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Optical Engineering • Open Access

New paradigm for rapid production of large precision optics: frozen membrane mirror technology
Author(s): Michael Lieber; Stephen E. Kendrick; Sarah Lipscy; Dennis Ebbets; Scott Acton; Scott Knight

Paper Abstract

Traditional mirror manufacturing, particularly for astronomical purposes, requires substantial lead time, due to the nature of the materials and the grinding/polishing process. We propose a new technique for rapid, low-cost production of large, lightweight precision optics by fusing several technologies which in combination we call frozen membrane mirror technology (FMMT). FMMT combines well-understood subsystem technologies, including electrostatic control of membrane mirrors, adaptive optics, wavefront sensing and control, and inflatable structures technology to shorten production time. The basic technique is to control the surface of a reflective coated membrane mirror with electrostatic actuation and wavefront sensor feedback and freeze the membrane shape. We discuss the details of the concept and present results of early lab testing. We focus on the optical regime, but this technology has applicability from the microwave to x-ray spectral bands. Starting with a flexible membrane mirror, one can envision techniques for deployment of large apertures in space.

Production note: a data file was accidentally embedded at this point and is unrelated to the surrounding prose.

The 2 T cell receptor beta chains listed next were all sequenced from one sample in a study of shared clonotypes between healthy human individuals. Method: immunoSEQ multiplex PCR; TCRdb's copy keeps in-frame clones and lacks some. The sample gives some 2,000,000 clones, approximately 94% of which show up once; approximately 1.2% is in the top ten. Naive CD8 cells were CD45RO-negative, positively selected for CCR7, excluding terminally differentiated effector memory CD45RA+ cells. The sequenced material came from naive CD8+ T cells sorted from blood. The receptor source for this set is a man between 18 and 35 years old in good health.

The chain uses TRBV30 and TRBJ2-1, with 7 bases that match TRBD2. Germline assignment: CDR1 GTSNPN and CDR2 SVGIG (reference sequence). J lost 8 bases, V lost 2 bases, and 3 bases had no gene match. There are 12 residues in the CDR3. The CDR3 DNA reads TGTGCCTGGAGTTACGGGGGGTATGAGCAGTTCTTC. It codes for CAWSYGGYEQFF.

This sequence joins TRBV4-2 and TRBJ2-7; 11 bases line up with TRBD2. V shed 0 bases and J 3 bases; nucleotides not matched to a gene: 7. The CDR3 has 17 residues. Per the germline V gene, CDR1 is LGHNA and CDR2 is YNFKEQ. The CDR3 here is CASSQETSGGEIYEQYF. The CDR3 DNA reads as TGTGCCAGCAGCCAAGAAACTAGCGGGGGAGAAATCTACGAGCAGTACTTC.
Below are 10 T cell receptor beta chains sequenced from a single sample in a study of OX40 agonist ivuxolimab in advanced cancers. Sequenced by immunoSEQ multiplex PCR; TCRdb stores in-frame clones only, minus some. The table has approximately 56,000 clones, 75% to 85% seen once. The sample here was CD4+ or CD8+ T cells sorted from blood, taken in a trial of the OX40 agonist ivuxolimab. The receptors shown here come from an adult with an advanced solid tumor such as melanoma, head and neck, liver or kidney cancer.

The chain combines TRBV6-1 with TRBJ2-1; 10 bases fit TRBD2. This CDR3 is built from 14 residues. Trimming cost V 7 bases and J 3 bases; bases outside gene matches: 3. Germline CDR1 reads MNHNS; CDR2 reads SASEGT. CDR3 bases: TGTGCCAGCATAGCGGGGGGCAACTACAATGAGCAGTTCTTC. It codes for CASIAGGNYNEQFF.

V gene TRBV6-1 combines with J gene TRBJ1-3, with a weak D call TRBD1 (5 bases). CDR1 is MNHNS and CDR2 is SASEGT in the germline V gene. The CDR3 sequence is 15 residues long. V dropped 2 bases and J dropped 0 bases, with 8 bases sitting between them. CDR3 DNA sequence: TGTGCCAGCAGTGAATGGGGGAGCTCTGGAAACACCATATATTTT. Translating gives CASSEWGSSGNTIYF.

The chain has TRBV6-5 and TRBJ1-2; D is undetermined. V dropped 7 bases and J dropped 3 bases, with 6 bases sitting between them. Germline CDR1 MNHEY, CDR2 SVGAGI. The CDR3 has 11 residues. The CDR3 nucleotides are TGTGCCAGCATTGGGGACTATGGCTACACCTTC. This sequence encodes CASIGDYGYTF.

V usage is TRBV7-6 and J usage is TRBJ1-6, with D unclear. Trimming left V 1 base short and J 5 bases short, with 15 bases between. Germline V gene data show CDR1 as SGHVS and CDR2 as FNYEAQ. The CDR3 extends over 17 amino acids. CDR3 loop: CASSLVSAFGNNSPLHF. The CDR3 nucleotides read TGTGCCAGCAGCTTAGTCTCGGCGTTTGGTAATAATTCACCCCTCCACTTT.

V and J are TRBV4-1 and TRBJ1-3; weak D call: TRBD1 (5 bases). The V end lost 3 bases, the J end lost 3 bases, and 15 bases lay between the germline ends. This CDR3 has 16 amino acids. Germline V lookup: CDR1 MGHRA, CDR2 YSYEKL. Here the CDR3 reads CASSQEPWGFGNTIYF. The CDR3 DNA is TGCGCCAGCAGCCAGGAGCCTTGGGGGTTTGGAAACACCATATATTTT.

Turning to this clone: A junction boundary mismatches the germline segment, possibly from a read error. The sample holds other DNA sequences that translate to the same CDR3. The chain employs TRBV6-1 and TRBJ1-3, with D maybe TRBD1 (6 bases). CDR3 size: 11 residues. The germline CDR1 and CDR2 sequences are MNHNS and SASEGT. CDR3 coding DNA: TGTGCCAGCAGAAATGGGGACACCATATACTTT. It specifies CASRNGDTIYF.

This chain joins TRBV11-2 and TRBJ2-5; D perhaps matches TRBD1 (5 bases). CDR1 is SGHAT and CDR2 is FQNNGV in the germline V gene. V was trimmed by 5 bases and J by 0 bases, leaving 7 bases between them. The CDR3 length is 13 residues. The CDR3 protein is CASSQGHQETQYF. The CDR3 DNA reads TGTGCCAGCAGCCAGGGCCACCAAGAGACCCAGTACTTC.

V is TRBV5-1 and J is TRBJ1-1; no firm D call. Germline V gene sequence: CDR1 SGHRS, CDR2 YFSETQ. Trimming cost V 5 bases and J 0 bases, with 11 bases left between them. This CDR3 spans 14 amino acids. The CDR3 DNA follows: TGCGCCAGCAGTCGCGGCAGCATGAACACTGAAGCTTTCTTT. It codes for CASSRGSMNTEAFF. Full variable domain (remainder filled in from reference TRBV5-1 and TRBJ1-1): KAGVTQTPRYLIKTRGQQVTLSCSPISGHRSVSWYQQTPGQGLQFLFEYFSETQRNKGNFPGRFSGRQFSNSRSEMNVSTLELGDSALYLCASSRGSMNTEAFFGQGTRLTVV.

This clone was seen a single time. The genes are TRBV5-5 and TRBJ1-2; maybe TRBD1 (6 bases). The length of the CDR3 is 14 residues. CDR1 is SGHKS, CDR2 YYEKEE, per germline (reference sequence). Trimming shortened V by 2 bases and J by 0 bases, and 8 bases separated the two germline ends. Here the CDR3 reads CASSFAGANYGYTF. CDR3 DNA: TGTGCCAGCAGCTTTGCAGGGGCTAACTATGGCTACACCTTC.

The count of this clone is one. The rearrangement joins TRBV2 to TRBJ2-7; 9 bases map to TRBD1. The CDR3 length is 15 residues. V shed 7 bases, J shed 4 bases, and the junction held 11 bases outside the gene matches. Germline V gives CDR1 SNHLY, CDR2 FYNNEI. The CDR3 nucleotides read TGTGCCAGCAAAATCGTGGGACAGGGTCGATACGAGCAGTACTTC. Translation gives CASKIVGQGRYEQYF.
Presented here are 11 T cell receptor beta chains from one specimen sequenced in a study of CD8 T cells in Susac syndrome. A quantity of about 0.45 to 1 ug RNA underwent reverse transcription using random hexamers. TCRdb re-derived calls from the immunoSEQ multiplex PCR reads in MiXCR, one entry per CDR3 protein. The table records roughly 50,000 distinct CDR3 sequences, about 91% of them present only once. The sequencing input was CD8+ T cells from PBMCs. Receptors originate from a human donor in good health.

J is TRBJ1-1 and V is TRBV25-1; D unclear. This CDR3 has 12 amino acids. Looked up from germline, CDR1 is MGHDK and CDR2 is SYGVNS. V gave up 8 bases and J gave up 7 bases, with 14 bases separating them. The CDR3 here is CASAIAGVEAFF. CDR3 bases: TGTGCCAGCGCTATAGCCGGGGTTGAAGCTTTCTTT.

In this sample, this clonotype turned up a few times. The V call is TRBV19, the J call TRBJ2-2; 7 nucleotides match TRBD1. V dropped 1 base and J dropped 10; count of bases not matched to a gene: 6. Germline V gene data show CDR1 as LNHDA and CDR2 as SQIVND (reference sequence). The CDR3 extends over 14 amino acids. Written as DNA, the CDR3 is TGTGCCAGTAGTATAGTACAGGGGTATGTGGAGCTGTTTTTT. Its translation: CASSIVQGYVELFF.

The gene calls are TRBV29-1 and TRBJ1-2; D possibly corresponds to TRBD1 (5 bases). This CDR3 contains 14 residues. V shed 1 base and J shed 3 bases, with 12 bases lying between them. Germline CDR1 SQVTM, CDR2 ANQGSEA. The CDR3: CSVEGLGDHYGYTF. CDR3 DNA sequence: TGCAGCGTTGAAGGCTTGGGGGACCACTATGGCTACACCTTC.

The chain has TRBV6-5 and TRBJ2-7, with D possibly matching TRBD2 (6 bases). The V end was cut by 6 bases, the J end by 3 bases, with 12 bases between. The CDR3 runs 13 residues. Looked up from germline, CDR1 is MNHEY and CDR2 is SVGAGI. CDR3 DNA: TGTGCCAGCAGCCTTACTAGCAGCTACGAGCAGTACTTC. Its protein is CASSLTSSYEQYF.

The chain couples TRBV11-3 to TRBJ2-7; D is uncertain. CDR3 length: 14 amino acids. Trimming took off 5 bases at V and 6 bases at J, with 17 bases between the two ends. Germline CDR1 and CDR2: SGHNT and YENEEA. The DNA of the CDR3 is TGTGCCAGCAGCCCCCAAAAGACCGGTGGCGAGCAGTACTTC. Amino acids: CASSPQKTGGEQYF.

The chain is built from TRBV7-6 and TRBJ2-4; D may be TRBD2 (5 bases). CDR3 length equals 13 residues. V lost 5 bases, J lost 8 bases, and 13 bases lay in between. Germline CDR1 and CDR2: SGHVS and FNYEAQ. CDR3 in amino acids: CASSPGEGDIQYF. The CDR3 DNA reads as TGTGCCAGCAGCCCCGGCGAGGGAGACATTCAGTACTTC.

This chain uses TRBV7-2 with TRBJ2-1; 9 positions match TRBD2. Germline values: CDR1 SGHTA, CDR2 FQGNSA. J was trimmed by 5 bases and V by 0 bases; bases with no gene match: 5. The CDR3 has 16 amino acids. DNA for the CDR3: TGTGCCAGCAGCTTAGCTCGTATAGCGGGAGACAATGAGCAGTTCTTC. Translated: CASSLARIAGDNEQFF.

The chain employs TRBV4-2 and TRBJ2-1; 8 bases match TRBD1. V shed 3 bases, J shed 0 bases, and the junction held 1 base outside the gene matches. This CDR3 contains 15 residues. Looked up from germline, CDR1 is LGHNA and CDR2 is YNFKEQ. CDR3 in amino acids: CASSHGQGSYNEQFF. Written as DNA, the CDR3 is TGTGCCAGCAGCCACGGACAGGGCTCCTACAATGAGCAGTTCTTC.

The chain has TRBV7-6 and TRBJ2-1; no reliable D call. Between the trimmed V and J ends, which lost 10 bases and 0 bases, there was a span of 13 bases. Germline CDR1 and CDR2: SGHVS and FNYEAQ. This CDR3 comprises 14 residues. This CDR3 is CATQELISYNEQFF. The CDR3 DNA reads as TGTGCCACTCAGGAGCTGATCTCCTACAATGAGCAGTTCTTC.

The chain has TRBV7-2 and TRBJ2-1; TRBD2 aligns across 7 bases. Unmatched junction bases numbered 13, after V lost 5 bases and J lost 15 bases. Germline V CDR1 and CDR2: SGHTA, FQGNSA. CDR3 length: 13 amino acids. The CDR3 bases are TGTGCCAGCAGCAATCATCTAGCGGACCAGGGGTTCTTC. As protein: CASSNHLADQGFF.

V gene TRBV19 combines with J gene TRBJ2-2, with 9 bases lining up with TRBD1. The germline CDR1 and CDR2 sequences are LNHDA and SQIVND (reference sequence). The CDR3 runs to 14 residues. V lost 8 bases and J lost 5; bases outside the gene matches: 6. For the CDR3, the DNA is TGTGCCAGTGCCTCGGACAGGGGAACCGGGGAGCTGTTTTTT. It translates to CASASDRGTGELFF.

Paper Details

Date Published: 15 July 2013
PDF: 9 pages
Opt. Eng. 52(9) 091810 doi: 10.1117/1.OE.52.9.091810
Published in: Optical Engineering Volume 52, Issue 9
Show Author Affiliations
Michael Lieber, Ball Aerospace & Technologies Corp. (United States)
Stephen E. Kendrick, Ball Aerospace & Technologies Corp. (United States)
Sarah Lipscy, Ball Aerospace & Technologies Corp. (United States)
Dennis Ebbets, Ball Aerospace & Technologies Corp. (United States)
Scott Acton, Ball Aerospace & Technologies Corp. (United States)
Scott Knight, Ball Aerospace & Technologies Corp. (United States)

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